I will be honest – not a lot of people read this blog. And to be even more honest, I like it that way. My objective for this project was never to get views or traffic but to be an outlet and an archive for things that I was interested in. It was something I could share with my friends and people close to me and show them what I thought was interesting.
However, after writing about various things from Japanese aesthetics to Kylie Jenner for almost a year, I realized the true value of doing this – it allows me to share my thoughts with around a hundred people (most of whom I know) but, more importantly, it also makes me happy.
I have, somehow, managed to make a decent living by writing and have created somewhat of a career out of it. I love what I do but my work, just like any other work, tends to get a bit repetitive from time to time.
When you’re working in an artistic field, you’ll have to make the distinction between doing what you want and what makes you money. At some points, you’ll get to do both but this blog (where I dive into questions such as “Did Volkswagen really use the n-word?”) isn’t exactly a money-making venture.
Yet, it is something that I love. And just like with most other things that I love, I ended up destroying it in the pursuit of making it better.
I was moving my blog to a new hosting service so it loads a bit faster. Unfortunately, in the process of the said move, I ended up with a broken site and most of the content is gone. Of course, I’m not completely stupid and I had a backup which is why this new site looks exactly like the old one. But most of the posts are gone except one that I had written down in my journal before posting.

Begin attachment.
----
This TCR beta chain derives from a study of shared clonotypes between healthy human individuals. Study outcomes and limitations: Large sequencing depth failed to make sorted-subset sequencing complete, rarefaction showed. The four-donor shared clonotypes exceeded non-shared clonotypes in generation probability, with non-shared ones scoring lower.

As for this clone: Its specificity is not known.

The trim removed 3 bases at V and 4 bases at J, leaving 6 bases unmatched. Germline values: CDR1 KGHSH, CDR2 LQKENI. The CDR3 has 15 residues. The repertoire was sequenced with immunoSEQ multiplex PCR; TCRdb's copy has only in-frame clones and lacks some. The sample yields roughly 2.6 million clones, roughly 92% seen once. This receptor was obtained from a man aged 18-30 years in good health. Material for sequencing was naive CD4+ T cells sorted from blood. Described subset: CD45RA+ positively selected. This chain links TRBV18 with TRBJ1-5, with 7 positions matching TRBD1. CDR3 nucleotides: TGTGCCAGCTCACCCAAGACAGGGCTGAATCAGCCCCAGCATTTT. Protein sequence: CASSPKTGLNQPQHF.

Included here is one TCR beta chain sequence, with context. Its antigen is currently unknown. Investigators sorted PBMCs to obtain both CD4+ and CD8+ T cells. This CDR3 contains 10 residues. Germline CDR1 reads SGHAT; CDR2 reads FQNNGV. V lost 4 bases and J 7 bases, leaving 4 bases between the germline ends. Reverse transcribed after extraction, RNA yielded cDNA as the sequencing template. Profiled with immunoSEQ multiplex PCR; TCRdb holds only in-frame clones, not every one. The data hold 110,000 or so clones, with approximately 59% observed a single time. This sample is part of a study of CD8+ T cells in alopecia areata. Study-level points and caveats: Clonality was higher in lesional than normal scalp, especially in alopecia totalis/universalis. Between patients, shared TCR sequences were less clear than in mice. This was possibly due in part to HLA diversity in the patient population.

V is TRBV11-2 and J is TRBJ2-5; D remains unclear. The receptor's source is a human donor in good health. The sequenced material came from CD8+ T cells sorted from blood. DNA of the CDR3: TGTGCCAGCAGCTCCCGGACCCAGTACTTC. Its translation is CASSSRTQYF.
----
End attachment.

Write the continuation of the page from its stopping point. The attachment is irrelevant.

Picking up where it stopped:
So, keeping my personal tragedy in mind and the rough year that’s 2020 has been so far, let’s take a look at the Kübler-Ross model, or more commonly known in the popular culture, the 5 Stages of Grief.
The Five Stages of Grief
The Kübler-Ross model is a neatly defined model that tries to explain how we deal with traumatic events such as loss of a loved one, end of a relationship, or when facing an illness that will definitely kill us.
Initially documented in the book On Death and Dying, the model was put forward to explain the grieving process of patients who were terminally ill. Over the years, the model was expanded to be applied to other forms of traumatic events as well.
The Five Stages of Grief is a popular model that has been talked about a lot in popular culture. However, there are a lot of arguments against the model and even Elisabeth Kübler-Ross disagrees with how the model is often conveyed in mainstream media but we’ll get to that later.
The five stages of grief, as described by Kübler-Ross, are:
At first, this model seems to be right. It takes us from the stage of denial and leads to acceptance. It tells a story and provides a process to cope through grief. However, the problem with the model is that it is not based on any empirical evidence and is largely disregarded by modern clinical practice.